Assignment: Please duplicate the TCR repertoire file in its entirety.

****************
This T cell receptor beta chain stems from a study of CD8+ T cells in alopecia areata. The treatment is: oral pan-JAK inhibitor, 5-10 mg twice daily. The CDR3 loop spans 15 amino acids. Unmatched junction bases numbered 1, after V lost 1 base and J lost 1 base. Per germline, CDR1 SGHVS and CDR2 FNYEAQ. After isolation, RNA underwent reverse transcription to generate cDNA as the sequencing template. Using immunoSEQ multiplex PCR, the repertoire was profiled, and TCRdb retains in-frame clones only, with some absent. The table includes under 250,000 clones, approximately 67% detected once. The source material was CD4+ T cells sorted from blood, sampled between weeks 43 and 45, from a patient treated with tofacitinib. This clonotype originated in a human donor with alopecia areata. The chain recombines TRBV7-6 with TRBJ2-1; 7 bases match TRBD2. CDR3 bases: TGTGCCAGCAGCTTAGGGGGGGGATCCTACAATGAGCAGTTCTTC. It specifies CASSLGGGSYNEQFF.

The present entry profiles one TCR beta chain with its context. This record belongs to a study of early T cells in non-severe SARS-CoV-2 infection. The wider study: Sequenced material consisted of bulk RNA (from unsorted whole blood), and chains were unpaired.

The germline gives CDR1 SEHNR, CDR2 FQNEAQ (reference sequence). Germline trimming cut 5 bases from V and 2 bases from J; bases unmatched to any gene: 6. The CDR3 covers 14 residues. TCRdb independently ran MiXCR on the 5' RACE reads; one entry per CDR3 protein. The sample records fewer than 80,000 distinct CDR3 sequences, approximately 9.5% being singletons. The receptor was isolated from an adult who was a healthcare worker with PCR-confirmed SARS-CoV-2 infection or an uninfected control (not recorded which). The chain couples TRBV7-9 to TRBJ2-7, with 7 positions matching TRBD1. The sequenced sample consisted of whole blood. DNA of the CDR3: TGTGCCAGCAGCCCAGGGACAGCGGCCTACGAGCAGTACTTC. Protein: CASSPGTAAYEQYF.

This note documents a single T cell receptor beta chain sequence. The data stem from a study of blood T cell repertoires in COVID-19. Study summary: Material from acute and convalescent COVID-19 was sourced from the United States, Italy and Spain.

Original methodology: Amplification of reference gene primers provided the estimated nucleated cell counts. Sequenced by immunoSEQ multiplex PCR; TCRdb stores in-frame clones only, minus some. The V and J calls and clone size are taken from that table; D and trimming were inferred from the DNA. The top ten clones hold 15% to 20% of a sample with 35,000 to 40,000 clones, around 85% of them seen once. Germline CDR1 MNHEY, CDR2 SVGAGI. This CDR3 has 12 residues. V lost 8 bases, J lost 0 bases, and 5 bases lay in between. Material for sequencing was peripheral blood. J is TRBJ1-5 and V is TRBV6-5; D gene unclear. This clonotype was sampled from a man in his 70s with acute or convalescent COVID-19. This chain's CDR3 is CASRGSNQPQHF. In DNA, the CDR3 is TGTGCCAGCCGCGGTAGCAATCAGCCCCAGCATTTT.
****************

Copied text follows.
This T cell receptor beta chain stems from a study of CD8+ T cells in alopecia areata. The treatment is: oral pan-JAK inhibitor, 5-10 mg twice daily. The CDR3 loop spans 15 amino acids. Unmatched junction bases numbered 1, after V lost 1 base and J lost 1 base. Per germline, CDR1 SGHVS and CDR2 FNYEAQ. After isolation, RNA underwent reverse transcription to generate cDNA as the sequencing template. Using immunoSEQ multiplex PCR, the repertoire was profiled, and TCRdb retains in-frame clones only, with some absent. The table includes under 250,000 clones, approximately 67% detected once. The source material was CD4+ T cells sorted from blood, sampled between weeks 43 and 45, from a patient treated with tofacitinib. This clonotype originated in a human donor with alopecia areata. The chain recombines TRBV7-6 with TRBJ2-1; 7 bases match TRBD2. CDR3 bases: TGTGCCAGCAGCTTAGGGGGGGGATCCTACAATGAGCAGTTCTTC. It specifies CASSLGGGSYNEQFF.

The present entry profiles one TCR beta chain with its context. This record belongs to a study of early T cells in non-severe SARS-CoV-2 infection. The wider study: Sequenced material consisted of bulk RNA (from unsorted whole blood), and chains were unpaired.

The germline gives CDR1 SEHNR, CDR2 FQNEAQ (reference sequence). Germline trimming cut 5 bases from V and 2 bases from J; bases unmatched to any gene: 6. The CDR3 covers 14 residues. TCRdb independently ran MiXCR on the 5' RACE reads; one entry per CDR3 protein. The sample records fewer than 80,000 distinct CDR3 sequences, approximately 9.5% being singletons. The receptor was isolated from an adult who was a healthcare worker with PCR-confirmed SARS-CoV-2 infection or an uninfected control (not recorded which). The chain couples TRBV7-9 to TRBJ2-7, with 7 positions matching TRBD1. The sequenced sample consisted of whole blood. DNA of the CDR3: TGTGCCAGCAGCCCAGGGACAGCGGCCTACGAGCAGTACTTC. Protein: CASSPGTAAYEQYF.

This note documents a single T cell receptor beta chain sequence. The data stem from a study of blood T cell repertoires in COVID-19. Study summary: Material from acute and convalescent COVID-19 was sourced from the United States, Italy and Spain.

Original methodology: Amplification of reference gene primers provided the estimated nucleated cell counts. Sequenced by immunoSEQ multiplex PCR; TCRdb stores in-frame clones only, minus some. The V and J calls and clone size are taken from that table; D and trimming were inferred from the DNA. The top ten clones hold 15% to 20% of a sample with 35,000 to 40,000 clones, around 85% of them seen once. Germline CDR1 MNHEY, CDR2 SVGAGI. This CDR3 has 12 residues. V lost 8 bases, J lost 0 bases, and 5 bases lay in between. Material for sequencing was peripheral blood. J is TRBJ1-5 and V is TRBV6-5; D gene unclear. This clonotype was sampled from a man in his 70s with acute or convalescent COVID-19. This chain's CDR3 is CASRGSNQPQHF. In DNA, the CDR3 is TGTGCCAGCCGCGGTAGCAATCAGCCCCAGCATTTT.